As pressing as this issue is in today's world, it is important to know the history of teacher pay to see how it has changed over the years.
According to a CPRE article, there have been three major shifts in the way teachers have been paid in the United States. In the 1800s, teachers were paid by a "boarding round" system, which consisted of room and board for the teacher provided by the local community. In the early 1900s, teachers started to be paid on a position-based salary schedule. This meant that elementary teachers were paid less than secondary teachers because of the differences in educational requirements for each position. The third historical shift came in the latter half of the 1900s. The single-salary schedule paid teachers the same salary if they had the same qualifications, and race and gender were not factors anymore. This system also instituted a pay raise for increasing years of experience, similar to what is practiced today.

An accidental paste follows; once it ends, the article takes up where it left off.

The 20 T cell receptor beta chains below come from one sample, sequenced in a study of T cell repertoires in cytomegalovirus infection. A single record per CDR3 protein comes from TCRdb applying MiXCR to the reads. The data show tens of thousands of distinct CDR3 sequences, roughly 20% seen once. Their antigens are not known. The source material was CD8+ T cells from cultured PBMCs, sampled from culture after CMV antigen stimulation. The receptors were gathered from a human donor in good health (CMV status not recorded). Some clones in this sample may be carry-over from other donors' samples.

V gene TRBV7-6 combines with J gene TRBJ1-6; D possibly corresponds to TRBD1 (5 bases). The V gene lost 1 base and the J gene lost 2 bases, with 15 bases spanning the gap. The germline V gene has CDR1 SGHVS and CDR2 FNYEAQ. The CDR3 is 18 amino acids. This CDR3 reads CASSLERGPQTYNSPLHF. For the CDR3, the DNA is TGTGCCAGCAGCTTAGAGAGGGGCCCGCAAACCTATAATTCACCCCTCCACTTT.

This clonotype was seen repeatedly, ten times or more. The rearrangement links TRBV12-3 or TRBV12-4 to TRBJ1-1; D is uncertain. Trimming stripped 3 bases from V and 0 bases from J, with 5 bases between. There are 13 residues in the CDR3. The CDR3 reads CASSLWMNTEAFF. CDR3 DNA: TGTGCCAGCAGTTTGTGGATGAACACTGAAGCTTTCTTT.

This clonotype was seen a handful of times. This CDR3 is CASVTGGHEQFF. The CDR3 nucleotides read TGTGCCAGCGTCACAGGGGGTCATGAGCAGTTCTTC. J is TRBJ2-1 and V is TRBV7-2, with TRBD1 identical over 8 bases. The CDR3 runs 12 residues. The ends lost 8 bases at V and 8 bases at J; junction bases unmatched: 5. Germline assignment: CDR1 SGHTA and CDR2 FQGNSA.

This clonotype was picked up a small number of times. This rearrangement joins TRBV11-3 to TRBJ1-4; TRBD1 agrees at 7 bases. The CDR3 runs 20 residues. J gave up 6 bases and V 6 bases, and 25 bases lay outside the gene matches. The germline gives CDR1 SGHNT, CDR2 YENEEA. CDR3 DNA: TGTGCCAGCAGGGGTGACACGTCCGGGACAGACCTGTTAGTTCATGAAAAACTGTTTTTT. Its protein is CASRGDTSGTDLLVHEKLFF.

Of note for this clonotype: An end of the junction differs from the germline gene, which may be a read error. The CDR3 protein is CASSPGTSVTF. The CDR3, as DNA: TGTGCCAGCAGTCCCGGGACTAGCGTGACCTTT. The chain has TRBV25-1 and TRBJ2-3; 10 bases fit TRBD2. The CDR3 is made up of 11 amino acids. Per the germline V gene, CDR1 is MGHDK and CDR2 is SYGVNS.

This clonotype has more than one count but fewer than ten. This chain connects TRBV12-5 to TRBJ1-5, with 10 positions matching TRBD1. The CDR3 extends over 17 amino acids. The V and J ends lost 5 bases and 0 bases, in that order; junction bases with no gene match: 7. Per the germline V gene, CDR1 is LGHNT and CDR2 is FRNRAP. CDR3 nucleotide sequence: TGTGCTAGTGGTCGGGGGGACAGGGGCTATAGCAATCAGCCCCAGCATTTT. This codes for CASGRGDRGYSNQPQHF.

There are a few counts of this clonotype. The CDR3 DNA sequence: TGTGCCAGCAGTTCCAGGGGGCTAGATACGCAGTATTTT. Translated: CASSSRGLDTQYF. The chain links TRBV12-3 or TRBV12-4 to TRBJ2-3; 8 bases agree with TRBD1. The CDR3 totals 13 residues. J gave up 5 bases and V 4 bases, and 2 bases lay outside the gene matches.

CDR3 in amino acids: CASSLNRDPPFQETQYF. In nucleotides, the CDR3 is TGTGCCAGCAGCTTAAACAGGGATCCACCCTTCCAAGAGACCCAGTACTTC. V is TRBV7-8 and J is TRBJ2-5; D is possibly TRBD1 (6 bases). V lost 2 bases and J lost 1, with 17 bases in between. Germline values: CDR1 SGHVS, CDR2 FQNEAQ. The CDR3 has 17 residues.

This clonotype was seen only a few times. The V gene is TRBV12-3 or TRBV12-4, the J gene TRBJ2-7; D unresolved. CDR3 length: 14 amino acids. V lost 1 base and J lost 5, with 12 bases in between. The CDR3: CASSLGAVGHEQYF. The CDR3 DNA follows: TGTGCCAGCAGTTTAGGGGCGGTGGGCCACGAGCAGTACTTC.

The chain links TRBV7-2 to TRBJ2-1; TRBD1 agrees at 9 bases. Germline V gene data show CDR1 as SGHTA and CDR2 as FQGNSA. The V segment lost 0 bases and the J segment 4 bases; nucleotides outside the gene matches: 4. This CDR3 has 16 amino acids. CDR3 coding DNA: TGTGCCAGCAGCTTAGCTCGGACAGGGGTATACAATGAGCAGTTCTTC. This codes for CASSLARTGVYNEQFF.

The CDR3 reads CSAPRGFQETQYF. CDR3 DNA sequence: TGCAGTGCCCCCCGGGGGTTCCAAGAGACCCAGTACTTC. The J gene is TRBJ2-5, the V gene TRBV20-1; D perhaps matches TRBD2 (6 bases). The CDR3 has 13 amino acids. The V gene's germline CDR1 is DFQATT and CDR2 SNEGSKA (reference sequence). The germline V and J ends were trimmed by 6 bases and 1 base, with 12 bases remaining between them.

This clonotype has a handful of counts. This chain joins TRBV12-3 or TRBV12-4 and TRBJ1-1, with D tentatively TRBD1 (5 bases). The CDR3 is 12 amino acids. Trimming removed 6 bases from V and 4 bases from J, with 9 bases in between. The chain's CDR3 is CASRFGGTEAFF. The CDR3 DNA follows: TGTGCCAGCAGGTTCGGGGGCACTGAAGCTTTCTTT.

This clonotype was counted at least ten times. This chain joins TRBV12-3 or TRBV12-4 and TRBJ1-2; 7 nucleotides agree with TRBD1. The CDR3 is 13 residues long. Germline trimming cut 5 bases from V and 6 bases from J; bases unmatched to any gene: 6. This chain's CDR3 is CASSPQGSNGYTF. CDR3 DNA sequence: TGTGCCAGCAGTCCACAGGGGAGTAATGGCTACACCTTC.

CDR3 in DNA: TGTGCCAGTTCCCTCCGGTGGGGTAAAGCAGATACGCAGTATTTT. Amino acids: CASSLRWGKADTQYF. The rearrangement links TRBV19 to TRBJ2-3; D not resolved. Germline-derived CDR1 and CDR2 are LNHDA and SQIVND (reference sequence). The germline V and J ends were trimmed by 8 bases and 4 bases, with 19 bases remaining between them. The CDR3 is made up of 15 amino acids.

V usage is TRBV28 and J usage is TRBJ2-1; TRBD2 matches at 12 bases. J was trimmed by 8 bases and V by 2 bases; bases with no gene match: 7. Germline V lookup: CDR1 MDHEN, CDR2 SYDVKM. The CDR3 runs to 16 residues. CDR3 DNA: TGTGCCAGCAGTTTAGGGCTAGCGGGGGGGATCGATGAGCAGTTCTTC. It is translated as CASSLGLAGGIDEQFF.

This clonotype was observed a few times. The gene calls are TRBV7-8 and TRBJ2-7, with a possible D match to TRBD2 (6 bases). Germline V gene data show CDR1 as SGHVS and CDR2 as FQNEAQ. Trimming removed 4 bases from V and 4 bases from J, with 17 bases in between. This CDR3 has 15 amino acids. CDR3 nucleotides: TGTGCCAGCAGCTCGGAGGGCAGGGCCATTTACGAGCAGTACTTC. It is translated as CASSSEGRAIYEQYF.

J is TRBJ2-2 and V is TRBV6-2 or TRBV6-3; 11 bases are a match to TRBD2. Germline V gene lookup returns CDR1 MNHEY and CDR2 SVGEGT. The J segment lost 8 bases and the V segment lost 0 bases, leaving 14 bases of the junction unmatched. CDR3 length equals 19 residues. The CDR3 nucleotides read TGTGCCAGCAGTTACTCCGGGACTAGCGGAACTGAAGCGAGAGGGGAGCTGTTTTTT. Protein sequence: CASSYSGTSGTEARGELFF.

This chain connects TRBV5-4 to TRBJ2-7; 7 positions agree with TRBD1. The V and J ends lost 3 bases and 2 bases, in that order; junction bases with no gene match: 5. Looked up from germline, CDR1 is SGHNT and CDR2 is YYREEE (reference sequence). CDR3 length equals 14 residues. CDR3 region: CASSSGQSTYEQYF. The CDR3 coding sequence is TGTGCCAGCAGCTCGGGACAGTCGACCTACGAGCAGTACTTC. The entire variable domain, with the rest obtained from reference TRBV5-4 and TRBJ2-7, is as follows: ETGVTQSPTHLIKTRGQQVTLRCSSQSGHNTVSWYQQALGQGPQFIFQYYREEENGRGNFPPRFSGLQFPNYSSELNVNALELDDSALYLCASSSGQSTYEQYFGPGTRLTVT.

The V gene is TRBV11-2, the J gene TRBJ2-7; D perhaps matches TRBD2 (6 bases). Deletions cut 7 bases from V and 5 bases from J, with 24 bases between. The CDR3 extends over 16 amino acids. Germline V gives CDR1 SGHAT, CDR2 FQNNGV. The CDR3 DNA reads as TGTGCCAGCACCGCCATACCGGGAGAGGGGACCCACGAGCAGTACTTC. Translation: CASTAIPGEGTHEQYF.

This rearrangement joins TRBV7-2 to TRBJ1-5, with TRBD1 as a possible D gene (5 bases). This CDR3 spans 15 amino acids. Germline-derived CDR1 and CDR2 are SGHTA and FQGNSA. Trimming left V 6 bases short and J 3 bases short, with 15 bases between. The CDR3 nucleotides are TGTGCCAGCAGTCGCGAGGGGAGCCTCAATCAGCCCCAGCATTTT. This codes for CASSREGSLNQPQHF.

Similarly, looking at the salary amount of teachers over time is important too. In a Chicago Mag article, the author looked at average teaching salaries over time to comment on the change that has occurred. In 1966 (the first year the author looked at), the average starting salary of a teacher was $5,500. Fast forward to 2010 where the starting pay was $50,500.
It is amazing how far it has come, yet how far it still has to go. (Side note: Chicago's average teacher salaries are higher than the national average.)
In the 2013 Texas legislative session, HB 176 was referred to the Public Education committee on February 6 and is still "in committee."